Carved Panels from Urnes Stave Church
Photography: Kevin O'Dwyer
Detail from side panel of Saint Manchan's Shrine
photography: Kevin O'Dwyer
Late Viking art and the Urnes style
The influence of late Viking art on St Manchan’s shrine has been recognised for nearly a century now. The animal ornament on the shrine is a blending of Irish art with that of the Scandinavian Urnes style, which may be called Hiberno-Urnes, or Irish-Urnes, style. While the Vikings had a significant influence on Ireland from the ninth century, it was not until the eleventh and twelfth centuries that we see aspects of Scandinavian art being more widely adopted across the country. This is perhaps surprising given that Irish art and Viking art are both animal-based and are quite similar. The Viking settlers in Ireland and their descendants in the Hiberno-Scandinavian towns of Dublin, Waterford, Wexford, Cork and Limerick, maintained a distinct identity over the centuries. These urban communities kept in touch with Scandinavia and Viking and Scandinavian influence was felt in Ireland down to the period of the Anglo-Norman conquest. However, it was only after the Hiberno-Scandinavian communities became Christian and later when Irish kings started to rule directly over the towns that we see the influence of Viking art more widely in Ireland. The political changes may have facilitated the movement of craftsmen, apprentices, and the exchange of ideas and culture. The influence of late Viking art in this period can be seen in metalwork, sculpture and manuscript art. At a local level, the influence can be clearly seen in the animal decoration on the head of the late-eleventh-century Clonmacnoise crosier.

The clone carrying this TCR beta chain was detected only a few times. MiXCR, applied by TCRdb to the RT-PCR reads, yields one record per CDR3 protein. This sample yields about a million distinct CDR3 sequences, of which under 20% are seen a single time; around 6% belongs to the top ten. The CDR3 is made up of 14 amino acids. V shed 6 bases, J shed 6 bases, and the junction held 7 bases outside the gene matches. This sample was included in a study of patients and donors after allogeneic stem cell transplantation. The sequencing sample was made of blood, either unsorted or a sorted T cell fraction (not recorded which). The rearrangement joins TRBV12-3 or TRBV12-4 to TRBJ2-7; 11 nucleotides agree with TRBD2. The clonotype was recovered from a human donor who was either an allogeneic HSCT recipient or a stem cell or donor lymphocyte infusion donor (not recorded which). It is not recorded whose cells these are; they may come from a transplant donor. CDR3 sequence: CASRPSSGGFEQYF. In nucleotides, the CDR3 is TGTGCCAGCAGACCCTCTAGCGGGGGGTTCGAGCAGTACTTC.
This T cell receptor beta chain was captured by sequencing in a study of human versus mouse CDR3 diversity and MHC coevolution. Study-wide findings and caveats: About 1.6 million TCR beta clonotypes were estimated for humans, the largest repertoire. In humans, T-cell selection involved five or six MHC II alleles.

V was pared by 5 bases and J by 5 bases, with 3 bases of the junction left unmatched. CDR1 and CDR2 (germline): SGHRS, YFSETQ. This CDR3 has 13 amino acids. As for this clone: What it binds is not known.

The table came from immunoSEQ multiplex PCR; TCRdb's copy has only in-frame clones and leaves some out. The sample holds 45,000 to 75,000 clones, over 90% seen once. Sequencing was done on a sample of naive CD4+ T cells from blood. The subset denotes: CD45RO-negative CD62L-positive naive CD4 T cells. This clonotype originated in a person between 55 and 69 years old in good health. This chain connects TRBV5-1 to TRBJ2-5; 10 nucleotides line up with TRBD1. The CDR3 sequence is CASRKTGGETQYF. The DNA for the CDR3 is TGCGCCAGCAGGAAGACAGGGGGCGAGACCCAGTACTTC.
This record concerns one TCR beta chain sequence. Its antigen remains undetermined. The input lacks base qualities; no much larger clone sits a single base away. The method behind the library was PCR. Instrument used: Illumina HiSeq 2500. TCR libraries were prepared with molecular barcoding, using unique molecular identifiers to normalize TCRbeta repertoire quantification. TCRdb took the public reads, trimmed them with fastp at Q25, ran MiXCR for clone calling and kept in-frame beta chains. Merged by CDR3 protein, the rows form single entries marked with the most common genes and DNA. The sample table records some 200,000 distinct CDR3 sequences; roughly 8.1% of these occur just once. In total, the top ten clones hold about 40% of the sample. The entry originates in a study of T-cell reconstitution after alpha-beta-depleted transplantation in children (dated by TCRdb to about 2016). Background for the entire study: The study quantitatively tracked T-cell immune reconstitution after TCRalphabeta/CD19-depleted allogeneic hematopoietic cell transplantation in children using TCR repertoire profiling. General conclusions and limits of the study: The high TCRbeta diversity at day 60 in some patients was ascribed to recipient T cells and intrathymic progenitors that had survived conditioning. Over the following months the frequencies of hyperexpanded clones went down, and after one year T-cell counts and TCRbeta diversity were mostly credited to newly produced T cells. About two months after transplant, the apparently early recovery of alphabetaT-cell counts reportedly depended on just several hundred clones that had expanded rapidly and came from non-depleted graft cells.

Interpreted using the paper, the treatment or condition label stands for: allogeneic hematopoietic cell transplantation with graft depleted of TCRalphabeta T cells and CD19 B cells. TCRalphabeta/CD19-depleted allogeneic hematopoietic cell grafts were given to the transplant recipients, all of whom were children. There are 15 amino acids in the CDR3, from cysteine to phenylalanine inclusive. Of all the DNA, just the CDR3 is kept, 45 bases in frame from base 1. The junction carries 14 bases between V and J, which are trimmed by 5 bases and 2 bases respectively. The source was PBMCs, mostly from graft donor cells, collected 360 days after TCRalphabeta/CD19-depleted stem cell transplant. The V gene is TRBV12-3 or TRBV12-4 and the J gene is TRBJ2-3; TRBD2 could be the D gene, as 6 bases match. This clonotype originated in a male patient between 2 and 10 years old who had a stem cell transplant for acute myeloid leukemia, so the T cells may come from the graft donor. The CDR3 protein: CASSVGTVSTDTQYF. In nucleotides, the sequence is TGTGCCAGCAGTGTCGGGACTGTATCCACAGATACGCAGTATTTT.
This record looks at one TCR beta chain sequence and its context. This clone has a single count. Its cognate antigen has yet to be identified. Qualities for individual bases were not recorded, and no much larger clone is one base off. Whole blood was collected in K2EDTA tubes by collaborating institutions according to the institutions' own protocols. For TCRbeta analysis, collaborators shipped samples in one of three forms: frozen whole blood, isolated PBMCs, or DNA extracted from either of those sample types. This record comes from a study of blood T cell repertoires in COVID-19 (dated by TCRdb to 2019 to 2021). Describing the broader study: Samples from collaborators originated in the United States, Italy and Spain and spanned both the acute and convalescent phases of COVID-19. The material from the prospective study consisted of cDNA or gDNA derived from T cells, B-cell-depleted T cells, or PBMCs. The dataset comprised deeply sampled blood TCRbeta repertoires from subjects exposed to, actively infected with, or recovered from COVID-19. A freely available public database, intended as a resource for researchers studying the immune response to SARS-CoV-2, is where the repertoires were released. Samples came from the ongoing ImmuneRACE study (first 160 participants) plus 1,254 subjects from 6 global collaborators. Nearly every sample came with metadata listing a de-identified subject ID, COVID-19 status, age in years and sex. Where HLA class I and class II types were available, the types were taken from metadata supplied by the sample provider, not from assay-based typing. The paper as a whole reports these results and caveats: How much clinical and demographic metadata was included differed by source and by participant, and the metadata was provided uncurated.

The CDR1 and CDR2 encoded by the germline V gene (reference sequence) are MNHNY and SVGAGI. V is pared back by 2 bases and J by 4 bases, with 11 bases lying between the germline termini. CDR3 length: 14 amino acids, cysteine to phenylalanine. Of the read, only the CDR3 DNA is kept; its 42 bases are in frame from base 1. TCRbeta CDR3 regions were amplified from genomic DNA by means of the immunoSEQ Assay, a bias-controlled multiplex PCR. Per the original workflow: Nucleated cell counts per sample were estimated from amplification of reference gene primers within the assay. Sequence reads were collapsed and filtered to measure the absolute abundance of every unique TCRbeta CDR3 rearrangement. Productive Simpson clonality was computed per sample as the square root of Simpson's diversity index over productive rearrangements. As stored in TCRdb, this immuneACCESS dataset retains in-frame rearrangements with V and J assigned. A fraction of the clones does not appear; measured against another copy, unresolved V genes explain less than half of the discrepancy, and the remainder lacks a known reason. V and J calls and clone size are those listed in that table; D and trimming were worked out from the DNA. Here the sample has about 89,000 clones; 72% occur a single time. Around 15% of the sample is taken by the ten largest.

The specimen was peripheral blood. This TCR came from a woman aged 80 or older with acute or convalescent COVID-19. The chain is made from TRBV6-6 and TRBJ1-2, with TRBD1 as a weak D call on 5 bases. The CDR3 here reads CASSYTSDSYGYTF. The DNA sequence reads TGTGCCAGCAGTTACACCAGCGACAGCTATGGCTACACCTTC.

Urnes stave church and St Manchan’s shrine
Viking art has been divided into different stylistic groupings by modern scholars. These groupings generally follow each other chronologically and have been named after famous examples of each style. The very last Viking art style is called the Urnes style and is named after Urnes stave church in western Norway. This twelfth-century timber church, which is incredibly significant, incorporates reused elements from an earlier church that dates from 1070. Several of the older elements are covered with vigorous, animal-ornament carvings on a large scale and are some of the most impressive examples of Viking art in the world. The carvings are even more remarkable because they survive in wood, which makes us think about the art in wood that we have lost, not only in Scandinavia, but in Ireland too. Fragments of early carved wood, including pieces in the Urnes style, were recovered in the National Museum of Ireland excavations in Dublin, indicating that Ireland had a rich tradition of wood carving.
While Urnes stave church appears to be in a remote location today, it is situated on the Sognefjord, one of the most important maritime routeways in Norway. The early ornament on the church consists of three types of animals, including an animal with four legs, a snake-like creature, and a hybrid animal featuring one or two legs. These animals intertwine with one another and form loops and figures-of-eight with their bodies. The exact same three animal types make up the looping ornament on St Manchan’s shrine and form the basic composition of the Urnes style across Scandinavia. The style was current in Scandinavia in the second half of the eleventh century and the early twelfth century but continued to flourish in places like Gotland and Ireland after that. In Scandinavia, the style principally survives in stone sculpture on decorated runestones, but also in metalwork on brooches.